Breath & Shadow

A Journal of Disability Culture and Literature





Only years later you told me. When it could change
nothing. You used the word "perfect".

It was early May several springs ago; we weren't
dating — or so we told ourselves. I invited
you to the opening of my group photography
show, where my bit of wall hosted a set of self–portraits
titled "chronic fatigue girl dreams of flying".
I waited for you for hours outside the bustling gallery
— filled with noise & perfume, short on oxygen —
a swift flutter of hope & wonder in my
breasts, my toes shyly flirtatious in the high
sandals I wore just for you. It was only
when you arrived that I went inside, mingled
like I was supposed to, simulated enjoyment for
half an hour. Then we tiptoed away together;
I carried my happiness like a thin–shelled egg
as we walked for miles talking, ending up at
a small café where we were warm and
unhurried and for a time forgot we were not two
ordinary girls pretending to not be dating. It was
the young womon mopping the floor who
reminded us. As the liquid bleach hit the floor
— and a second later, the air — my wide panicked
eyes met yours and, barely talking to minimize breathing,
we grabbed our bags and ran for the door. And when
the two of us stood safe & gasping in the cold
darkness outside, I discovered the twist and the wonder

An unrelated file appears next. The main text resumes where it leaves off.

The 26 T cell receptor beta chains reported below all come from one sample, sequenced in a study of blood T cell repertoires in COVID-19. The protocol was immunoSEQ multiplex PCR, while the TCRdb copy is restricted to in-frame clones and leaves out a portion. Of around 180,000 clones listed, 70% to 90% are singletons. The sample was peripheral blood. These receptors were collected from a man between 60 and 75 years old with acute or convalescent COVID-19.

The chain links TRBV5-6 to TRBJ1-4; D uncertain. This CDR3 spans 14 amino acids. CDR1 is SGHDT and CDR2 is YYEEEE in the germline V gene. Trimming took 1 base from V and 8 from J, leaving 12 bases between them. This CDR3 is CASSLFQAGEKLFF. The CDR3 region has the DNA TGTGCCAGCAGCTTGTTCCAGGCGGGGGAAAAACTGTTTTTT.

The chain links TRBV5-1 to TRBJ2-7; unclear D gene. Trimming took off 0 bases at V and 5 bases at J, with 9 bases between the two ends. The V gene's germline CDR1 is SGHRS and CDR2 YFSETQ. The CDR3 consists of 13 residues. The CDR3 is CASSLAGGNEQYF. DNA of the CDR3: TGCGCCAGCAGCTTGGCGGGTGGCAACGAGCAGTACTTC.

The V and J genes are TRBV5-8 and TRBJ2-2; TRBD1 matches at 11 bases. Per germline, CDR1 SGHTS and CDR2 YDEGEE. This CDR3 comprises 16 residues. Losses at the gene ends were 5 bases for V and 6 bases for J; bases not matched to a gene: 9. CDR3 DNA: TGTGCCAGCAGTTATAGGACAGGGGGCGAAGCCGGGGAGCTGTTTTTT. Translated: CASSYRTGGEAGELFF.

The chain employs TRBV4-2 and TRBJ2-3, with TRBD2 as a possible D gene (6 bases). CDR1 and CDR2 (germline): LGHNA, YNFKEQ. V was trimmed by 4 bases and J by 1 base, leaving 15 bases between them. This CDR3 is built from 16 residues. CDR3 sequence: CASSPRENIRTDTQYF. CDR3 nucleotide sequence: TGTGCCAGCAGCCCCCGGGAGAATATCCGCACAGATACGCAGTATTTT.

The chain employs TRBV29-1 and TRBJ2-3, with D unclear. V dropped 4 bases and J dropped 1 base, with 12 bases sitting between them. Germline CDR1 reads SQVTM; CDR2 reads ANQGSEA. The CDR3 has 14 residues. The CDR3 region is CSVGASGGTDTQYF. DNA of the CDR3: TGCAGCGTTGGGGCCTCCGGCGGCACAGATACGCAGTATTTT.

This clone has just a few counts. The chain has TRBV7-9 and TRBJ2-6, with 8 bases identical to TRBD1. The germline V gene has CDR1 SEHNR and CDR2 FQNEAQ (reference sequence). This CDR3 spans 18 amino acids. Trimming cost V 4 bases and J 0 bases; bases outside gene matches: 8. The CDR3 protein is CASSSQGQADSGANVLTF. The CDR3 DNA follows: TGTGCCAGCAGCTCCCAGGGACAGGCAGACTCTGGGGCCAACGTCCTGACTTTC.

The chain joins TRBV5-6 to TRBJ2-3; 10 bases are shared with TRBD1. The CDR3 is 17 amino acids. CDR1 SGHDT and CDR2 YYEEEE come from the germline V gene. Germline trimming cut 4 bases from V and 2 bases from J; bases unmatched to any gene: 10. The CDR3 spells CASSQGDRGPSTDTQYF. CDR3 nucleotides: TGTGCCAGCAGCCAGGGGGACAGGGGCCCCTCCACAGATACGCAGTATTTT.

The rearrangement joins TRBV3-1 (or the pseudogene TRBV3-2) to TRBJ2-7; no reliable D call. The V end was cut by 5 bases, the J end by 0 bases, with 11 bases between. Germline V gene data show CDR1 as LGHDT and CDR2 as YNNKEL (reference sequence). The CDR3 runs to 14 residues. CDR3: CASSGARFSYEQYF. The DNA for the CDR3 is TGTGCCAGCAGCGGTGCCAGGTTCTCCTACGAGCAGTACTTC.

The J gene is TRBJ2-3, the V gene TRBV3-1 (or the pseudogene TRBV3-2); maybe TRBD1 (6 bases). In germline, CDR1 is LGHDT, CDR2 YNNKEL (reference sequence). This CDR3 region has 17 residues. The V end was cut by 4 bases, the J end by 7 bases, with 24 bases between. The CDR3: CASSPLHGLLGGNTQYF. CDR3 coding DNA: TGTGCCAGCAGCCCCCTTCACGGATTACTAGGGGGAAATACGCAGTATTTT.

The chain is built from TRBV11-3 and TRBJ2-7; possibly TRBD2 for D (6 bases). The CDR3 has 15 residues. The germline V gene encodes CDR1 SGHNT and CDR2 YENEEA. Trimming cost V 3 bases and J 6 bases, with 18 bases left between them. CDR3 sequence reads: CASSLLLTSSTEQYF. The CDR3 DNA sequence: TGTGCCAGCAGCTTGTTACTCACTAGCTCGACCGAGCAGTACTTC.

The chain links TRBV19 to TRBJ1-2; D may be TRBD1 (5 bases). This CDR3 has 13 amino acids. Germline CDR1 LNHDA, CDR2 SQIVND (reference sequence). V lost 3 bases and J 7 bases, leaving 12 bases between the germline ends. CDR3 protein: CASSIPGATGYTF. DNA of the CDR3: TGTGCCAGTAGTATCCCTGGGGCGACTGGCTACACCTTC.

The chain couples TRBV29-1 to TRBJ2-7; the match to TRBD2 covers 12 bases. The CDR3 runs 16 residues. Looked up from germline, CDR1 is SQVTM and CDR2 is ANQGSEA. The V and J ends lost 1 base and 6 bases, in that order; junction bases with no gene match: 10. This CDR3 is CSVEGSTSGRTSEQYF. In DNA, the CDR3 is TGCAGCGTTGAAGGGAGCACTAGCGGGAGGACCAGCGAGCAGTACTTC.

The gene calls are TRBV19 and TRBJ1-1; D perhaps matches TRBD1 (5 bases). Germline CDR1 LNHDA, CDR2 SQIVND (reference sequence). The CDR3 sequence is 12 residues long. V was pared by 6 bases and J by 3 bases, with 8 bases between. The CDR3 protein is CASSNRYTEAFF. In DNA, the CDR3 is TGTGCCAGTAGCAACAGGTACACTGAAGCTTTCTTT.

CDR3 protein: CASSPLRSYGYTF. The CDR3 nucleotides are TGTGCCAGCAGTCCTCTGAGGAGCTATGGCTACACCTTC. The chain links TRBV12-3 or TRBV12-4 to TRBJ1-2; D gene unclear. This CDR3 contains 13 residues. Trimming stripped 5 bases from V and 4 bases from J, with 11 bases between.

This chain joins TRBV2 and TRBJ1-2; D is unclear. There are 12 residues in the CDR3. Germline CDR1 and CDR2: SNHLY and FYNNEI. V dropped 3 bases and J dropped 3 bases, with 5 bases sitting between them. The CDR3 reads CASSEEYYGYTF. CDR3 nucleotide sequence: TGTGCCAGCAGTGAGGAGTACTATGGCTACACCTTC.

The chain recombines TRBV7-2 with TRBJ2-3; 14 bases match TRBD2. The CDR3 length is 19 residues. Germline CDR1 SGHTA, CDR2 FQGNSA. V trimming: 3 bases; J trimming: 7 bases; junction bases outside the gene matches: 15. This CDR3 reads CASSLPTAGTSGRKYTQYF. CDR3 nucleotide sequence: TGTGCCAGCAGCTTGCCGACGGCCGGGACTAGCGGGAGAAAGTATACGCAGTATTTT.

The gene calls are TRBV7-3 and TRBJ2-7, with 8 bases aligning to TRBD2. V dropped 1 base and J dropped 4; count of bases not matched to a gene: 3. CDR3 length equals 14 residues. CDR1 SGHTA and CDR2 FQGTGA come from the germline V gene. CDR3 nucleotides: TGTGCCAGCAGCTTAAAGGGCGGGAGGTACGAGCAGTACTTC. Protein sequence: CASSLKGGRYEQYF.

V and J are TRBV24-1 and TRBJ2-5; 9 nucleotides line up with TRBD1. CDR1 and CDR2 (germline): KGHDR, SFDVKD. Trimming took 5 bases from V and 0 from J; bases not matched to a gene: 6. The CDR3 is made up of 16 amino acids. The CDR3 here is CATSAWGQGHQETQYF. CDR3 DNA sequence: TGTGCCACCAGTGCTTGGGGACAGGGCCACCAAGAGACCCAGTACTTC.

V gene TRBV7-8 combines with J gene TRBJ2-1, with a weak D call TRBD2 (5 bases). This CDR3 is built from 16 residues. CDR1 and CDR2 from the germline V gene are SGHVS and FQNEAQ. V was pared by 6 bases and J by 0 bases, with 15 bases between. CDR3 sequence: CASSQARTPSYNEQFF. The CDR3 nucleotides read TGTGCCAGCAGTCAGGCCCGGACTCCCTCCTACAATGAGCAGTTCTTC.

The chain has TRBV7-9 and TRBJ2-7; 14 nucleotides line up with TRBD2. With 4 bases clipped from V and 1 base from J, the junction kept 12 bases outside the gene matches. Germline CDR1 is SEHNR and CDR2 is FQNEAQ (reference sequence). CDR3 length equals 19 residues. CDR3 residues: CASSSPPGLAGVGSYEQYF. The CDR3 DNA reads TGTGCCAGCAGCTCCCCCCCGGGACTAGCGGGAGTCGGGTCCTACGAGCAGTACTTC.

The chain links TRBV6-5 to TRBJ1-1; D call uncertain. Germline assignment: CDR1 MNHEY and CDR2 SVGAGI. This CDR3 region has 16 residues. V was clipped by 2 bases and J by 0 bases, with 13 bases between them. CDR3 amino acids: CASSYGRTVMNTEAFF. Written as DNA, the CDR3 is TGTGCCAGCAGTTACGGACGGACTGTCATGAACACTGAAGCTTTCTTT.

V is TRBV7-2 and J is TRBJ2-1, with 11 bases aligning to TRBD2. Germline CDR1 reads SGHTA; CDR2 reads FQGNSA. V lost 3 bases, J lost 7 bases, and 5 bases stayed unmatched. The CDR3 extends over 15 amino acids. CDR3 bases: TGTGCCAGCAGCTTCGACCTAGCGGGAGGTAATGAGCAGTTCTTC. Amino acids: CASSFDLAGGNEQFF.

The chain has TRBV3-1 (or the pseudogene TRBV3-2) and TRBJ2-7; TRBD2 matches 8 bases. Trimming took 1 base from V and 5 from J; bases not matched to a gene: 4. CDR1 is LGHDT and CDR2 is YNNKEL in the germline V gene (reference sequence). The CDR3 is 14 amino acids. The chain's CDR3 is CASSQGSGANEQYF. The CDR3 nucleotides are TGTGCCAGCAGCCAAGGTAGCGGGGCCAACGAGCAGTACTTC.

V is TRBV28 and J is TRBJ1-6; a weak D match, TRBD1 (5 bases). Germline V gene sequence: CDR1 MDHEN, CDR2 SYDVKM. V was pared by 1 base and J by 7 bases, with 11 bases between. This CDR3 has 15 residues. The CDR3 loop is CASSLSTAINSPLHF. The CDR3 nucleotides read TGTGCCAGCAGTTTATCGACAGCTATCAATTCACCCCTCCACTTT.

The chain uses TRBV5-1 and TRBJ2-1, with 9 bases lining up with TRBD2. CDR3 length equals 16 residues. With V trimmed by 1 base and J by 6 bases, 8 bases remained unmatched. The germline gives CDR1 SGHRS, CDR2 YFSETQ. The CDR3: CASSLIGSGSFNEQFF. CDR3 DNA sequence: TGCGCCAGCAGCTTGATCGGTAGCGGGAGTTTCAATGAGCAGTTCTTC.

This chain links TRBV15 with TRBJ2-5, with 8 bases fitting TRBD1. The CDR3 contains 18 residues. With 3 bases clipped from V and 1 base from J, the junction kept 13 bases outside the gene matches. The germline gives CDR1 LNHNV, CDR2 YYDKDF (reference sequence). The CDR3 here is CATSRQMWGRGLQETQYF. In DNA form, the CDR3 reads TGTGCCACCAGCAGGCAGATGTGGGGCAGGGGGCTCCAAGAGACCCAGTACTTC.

of my body, our bodies, and felt a spidersilk belonging.
I saw us freakish & ill & beautiful & strong.

And in the moments before the stench of chlorine
— a fire alarm gong shrilling in our brains —
drove us outside where I choked through
an asthma attack and you stood with me, not frightened
or appalled but calm matter–of–fact comforting, even as
you too were struggling with the thick wash of
poison in your blood, and my eyes hung on your face,
drenched butterflies slowly drying their wings on
a generous leaf, and in between ragged
grasping breaths & convulsed coughing like
trying to spit my lungs out, I wanted to
kiss you so much my lips heated and
bloomed plump, my hips unspooled like honey,
my ripe body even now, especially now,
chanting its will to live — before all this, before
the dark–haired young womon, likely tired and
badly paid, brought out the sloshing bucket
& a heavy mop — you & I were sitting
at a tiny table for two and I was drinking
peppermint tea (the only semi–safe thing
on the menu), and you — reverse–osmosed water,
and we were talking talking talking, our bodies
breathing secret messages in our each lip–shape,
and I was soft, slow, dream–eyed, warm, my shoulders
drenched in my very own sunlight,
my alveoli rounded with tenderness and the
deep certainty that you were the One —
and you were, you told me years later,
thinking: This is perfect.

I was dreaming of bridging the air between us: fingers
like light filaments on your cheek, lips against
satin lips, your mink hair spilling across my hand & face,
breathing you in like trees, warm & finely veined
— and you were thinking Perfect.

And it was.

Kamila Rina is a Jewish lesbian femme, a passionate ecofeminist, and a survivor of torture & the child sex trade. She believes that her disabilities — which include environmental illness and a muscle/nerve condition that restricts the use of her arms — result from violence–related physical & emotional injuries and from exposures to toxins & environmental pollution.

Tell us what you think about this author's work or about this month's issue in general. Email: breathandshadow@aol.com

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